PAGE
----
The price of US oil has turned negative for the first time in history. That means oil producers are paying buyers to take the commodity off their hands over fears that storage capacity could run out in May.
US crude fell about 20% to below US$15 a barrel on Monday, its lowest level in about two decades, as a coronavirus-triggered collapse in demand eclipsed a deal to cut output. West Texas Intermediate, the US benchmark, fell 18.7% to US$14.84 a barrel. Brent crude, the international benchmark, was off 1.5% at US$27.64 a barrel.
Exxon Mobil Corp on Monday raised US$ 9.5 billion in new debt, with the largest U.S. oil producer seeking to bolster its finances while debt markets remain open to new deals.
Oil prices jumped on Monday after swinging wildly in early trading as investors weighed whether a historic deal by the world’s biggest producers to cut output would be enough to steady a market pummeled by the coronavirus.
While Mexico and Saudi Arabia fought over a deal to bring the oil-price war to an end, Mexico has a powerful defense: a massive Wall Street hedge shielding it from low prices. The Mexican sovereign oil hedge, which ensures the country against low prices and is considered a state secret, is a factor that may make the country less inclined to accept the OPEC+ agreement.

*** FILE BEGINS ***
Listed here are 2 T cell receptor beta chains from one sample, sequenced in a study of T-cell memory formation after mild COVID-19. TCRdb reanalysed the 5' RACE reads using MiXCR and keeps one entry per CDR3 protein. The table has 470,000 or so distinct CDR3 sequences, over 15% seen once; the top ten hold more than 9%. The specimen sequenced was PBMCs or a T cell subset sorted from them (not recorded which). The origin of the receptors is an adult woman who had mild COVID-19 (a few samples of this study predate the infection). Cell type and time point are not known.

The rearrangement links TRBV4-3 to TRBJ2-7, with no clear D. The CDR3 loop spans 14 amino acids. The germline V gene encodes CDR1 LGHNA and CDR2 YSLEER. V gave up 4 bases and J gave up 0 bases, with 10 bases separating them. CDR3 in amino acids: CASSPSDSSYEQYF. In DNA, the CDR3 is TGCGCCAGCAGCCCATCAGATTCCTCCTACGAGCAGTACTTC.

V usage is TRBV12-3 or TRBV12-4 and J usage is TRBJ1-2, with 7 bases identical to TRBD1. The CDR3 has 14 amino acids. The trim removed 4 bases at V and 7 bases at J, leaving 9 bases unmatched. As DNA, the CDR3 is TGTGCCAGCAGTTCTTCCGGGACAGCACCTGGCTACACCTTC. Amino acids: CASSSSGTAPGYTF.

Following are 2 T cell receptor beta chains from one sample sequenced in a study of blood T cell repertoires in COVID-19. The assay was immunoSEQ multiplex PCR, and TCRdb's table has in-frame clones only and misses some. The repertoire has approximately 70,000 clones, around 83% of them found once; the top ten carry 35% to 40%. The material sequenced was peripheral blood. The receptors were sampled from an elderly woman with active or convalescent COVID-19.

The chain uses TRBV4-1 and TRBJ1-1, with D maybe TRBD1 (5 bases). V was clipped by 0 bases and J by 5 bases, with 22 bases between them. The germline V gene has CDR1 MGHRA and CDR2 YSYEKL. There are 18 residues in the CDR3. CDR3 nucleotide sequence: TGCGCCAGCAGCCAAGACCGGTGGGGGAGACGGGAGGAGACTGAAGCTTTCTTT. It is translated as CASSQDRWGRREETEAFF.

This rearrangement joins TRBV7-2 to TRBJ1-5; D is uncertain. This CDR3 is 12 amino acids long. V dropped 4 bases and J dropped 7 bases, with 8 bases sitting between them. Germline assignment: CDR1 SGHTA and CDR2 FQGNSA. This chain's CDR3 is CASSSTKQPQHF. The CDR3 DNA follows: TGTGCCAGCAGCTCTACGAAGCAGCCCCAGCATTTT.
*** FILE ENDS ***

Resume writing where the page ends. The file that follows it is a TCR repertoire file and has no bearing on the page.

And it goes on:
Argentina’s state-held energy firm YPF slashed by 50% the oil production from its key development area in the vast Vaca Muerta shale play this week due to tumbling fuel demand in Argentina’s lockdown, local news outlet Rio Negro reports.
OPEC, Russia and other allies outlined plans on Thursday to cut their oil output by more than a fifth and said they expected the United States and other producers to join in their effort to prop up prices hammered by the coronavirus crisis.
Rockhopper Exploration is responding to market developments by reducing staffing levels and activity related to the Sea Lion development in the offshore North Falkland basin. The company plans to maintain a smaller team, mainly focused on regulatory, fiscal and financial issues, pending a recovery in the external macro-environment.
Crude oil benchmarks opened the month mixed on Wednesday, following their biggest-ever quarterly and monthly losses, overshadowed by fears of global oversupply as data showed a bigger-than-expected rise in inventories in the United States.
Saudi Arabia said on Monday it will raise its oil exports to a record 10.6 million barrels per day starting from May despite a global supply glut, escalating a price war with Russia. Oil prices are languishing at 17-year lows as the coronavirus pandemic threatens a painful global recession that could further sap demand.